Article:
John came to town for 3 racing weekends, and I'm pretty psyched having him around. We started with a fun, no-pressure weekend of orienteering at West Point.
Day 1 was a mid-length distance where we learned some things about the terrain and character of the mapping and point placements. I learned that I don't enjoy wading through knee-deep vegetation. I guess I kind of knew that already. We both mostly hit the points right-on except for the normal mishaps here and there. I felt slow, but didn't worry about it much.
In the afternoon we participated in the sprint courses. That was a fun, short, high-paced run around the camp lake. It was actually more technical than most sprint courses (other folks were saying the same thing), so I used my ability to spot people that knew what they were doing, and my lack of shame in following them, to my advantage. I had to split off from one guy once it was clear he wasn't keeping up with the real pro (a fast lady) in front of us, but it was too late to stay on her trail. Luckily I can still navigate on my own, just not as quickly :) 26 minutes and done.
Sunday was the long course, and by Saturday night I knew I needed to be on top of my game for this one, based on the distance and my time for the medium course from day 1. It had a 3-hour time limit and I figured I would be close to that if I didn't make too many errors. I spent several extra minutes on one early point, but mostly stayed focused and took time to set up a strategy whenever I felt that would gain me some time in the long run.
One strategy was to follow the tall, thin guys who were obviously also on the Blue course. There was no way I could keep up with any of them on my best day, but the little time I gained here and there when I could bump up my pace and watch their path made me think I might have a shot at getting in under 3 hours. One time I even knew exactly when we were supposed to jump off the path we were running down, got to the flag at the same time as one guy, and even beat the other guy who overshot it ahead of us. That was fun.
At least the woods were more clear for faster running on day 2 (different section of woods) so I just needed to run whenever I could. And my climbing legs are doing well, so that helped my endurance with the multiple ups and downs. By the end I just had to hit one last point on the side of a hill under a small cliff - got it! Finish time = 2:53, yay! That was fun.
This past weekend we traveled to Boston and picked up Kip at the airport. He was doing ground support for our Great Urban Race before heading to VT to visit our parents. It was really great to see him and spend the day in Boston together.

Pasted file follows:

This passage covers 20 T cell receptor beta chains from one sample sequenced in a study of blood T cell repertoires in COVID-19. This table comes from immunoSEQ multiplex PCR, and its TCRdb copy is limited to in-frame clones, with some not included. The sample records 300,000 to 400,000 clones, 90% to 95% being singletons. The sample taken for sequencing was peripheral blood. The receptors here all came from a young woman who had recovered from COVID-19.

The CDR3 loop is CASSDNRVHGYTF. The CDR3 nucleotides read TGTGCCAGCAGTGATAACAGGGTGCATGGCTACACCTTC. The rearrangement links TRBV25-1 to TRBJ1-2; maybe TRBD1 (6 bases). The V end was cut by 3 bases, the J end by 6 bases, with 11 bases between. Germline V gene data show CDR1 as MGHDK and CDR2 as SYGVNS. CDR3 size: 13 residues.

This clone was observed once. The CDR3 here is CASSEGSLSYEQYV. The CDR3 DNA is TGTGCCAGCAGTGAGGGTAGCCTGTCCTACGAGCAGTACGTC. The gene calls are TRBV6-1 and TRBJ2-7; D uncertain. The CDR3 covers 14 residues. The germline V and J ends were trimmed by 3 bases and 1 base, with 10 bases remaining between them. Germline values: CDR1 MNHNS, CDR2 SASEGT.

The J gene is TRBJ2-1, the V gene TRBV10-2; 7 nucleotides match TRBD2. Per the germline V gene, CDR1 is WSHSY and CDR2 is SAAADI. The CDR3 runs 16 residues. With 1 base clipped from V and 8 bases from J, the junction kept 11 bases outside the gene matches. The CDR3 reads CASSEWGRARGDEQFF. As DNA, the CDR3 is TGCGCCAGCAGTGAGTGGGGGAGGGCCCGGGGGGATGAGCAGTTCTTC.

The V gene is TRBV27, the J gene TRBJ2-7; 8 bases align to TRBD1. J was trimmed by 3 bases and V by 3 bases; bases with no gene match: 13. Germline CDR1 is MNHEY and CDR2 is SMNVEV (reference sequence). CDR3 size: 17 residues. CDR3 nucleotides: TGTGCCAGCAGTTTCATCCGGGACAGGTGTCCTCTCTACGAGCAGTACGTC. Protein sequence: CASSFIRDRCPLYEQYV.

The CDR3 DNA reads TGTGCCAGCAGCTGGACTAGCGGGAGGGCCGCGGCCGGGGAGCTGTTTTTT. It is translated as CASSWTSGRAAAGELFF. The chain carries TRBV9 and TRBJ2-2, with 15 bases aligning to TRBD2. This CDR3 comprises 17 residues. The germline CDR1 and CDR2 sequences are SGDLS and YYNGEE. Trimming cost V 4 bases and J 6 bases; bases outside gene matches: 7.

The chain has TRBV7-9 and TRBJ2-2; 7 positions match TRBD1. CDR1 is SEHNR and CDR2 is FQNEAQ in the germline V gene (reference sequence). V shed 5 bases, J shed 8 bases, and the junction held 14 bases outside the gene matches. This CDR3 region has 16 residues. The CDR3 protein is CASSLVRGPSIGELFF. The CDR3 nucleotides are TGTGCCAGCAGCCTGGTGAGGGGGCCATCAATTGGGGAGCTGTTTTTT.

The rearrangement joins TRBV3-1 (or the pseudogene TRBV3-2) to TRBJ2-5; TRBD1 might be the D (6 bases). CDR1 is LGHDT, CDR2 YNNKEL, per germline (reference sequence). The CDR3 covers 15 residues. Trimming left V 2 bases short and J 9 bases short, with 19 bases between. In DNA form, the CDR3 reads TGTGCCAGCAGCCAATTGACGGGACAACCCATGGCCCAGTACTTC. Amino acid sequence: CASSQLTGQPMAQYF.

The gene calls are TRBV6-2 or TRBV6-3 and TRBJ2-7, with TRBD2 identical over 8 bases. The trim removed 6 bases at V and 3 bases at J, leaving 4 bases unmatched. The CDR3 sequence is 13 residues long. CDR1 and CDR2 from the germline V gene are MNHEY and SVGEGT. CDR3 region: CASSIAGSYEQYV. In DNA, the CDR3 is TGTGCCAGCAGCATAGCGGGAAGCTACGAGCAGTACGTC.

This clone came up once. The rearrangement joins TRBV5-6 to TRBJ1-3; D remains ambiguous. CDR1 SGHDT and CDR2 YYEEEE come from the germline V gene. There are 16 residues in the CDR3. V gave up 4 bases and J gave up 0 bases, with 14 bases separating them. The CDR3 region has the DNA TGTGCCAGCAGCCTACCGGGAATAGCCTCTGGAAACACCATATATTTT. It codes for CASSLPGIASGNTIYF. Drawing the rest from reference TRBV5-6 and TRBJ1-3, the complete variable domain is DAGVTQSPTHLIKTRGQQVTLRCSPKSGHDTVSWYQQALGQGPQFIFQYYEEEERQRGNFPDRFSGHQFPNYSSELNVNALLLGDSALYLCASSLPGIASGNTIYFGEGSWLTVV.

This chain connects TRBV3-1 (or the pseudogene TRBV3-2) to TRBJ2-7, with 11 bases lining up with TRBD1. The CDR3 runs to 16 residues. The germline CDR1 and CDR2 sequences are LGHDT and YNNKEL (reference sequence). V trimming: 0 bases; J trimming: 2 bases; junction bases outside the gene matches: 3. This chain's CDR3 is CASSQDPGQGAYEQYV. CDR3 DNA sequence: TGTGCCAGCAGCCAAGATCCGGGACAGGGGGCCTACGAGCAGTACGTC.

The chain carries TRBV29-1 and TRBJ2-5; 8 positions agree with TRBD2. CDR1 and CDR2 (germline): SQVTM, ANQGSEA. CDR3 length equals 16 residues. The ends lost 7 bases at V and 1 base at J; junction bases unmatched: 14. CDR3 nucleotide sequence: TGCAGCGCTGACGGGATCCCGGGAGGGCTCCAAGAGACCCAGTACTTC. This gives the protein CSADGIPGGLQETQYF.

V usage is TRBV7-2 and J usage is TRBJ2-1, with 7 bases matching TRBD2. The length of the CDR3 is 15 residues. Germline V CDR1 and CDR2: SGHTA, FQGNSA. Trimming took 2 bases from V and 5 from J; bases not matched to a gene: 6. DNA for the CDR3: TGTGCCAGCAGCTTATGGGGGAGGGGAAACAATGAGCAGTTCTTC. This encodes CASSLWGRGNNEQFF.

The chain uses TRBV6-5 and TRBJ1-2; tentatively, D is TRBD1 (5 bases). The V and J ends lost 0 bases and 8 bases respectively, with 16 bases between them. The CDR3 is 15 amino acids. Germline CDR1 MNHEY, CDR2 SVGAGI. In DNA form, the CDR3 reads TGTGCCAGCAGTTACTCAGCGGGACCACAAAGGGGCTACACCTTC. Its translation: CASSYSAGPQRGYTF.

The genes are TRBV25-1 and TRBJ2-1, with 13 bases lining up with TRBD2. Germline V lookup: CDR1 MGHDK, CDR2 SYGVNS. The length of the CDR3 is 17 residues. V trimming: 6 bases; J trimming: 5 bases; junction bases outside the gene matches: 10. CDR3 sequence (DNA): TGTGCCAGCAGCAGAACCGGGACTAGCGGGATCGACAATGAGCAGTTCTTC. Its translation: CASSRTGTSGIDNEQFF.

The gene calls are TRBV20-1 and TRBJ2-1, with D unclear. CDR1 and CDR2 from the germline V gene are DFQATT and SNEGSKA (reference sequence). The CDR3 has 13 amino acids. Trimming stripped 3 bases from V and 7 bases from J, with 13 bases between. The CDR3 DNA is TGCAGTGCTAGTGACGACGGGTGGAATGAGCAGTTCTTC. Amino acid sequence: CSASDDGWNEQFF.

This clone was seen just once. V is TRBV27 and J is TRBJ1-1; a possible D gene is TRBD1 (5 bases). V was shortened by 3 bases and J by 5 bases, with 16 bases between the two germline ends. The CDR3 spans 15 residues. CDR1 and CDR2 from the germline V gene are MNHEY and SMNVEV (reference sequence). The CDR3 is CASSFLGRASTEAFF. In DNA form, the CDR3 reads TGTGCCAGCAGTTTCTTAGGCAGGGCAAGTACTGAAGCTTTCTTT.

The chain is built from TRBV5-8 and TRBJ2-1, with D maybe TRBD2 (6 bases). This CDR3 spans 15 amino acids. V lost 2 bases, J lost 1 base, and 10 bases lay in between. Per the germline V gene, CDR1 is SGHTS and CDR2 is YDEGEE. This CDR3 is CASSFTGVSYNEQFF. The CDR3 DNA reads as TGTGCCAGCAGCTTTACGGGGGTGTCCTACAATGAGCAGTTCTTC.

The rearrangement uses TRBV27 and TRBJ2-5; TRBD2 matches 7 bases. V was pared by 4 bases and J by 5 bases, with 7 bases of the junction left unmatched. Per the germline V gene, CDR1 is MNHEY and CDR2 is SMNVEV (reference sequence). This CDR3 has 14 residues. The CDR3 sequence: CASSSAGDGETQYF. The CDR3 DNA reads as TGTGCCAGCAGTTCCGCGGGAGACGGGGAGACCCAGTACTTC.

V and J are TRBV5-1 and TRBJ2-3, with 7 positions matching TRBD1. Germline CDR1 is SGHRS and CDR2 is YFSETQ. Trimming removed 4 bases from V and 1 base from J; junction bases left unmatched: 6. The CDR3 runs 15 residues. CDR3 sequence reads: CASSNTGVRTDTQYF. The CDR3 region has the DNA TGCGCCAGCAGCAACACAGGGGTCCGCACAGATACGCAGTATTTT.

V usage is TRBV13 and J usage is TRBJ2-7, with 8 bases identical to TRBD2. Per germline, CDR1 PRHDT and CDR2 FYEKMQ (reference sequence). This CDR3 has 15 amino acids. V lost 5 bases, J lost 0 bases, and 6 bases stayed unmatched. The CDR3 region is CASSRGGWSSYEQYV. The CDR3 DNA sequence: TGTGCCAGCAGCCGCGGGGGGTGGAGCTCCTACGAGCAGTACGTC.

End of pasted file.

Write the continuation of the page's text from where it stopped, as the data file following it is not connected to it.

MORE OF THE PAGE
The race itself was entertaining, as all GUR races are. It was our first time racing in Boston, with no scouting time to speak of, so that made things more challenging than usual. I managed to mix up "South Boston" and "South End", causing us to make an error right out of the gate in our first checkpoint choice. The rest of the race was spent recovering from that and figuring out the most efficient way to untangle ourselves. While still trying to get step-by-step directions, and figuring out the checkpoint tasks.
The tasks were fun - translating words at the hostel, comparing two pictures to find 3 differences, dropping off items at a local charity, and reading what I think was Shakespeare out loud for several long paragraphs. John remarked that we had never said the word "virginity" so many times in 5 minutes.
The day started beautifully - sunshine, no wind. It deteriorated into rain. Luckily that was about the point we started riding the T back and forth, so we only got wet for a few minutes at a time. That was one advantage of the route that we took.
Some of our checkpoint photos:
John chased this guy down in order to get the center square of our scavenger hunt tic-tac-toe board (someone on a skateboard):
Shame on me for not immediately recognizing the red cover of Billy Joel's Russia album (signed by the Piano Man himself):
This clue wasn't written quite clearly, but they accepted our photo of me with fake facial hair and this very nice man with the real kind:
Everyone we met all across the city was so super-nice and helpful. We really enjoyed the whole experience of Boston. This man (the one you can't see) let us pretend I was honking the horn of his truck for another scavenger hunt photo:
We made it back to the finish after 2 hours and change, putting us in 4th place. Just out of the money! But we qualified for the championships in New Orleans in November, so we hit our main goal. Plus we had a great time and I didn't yell at anyone :)
The winners of the costume contest - they were so much fun to watch:
Next up - the biggest training weekend for Hardrock, i.e. the Massanutten 100-miler.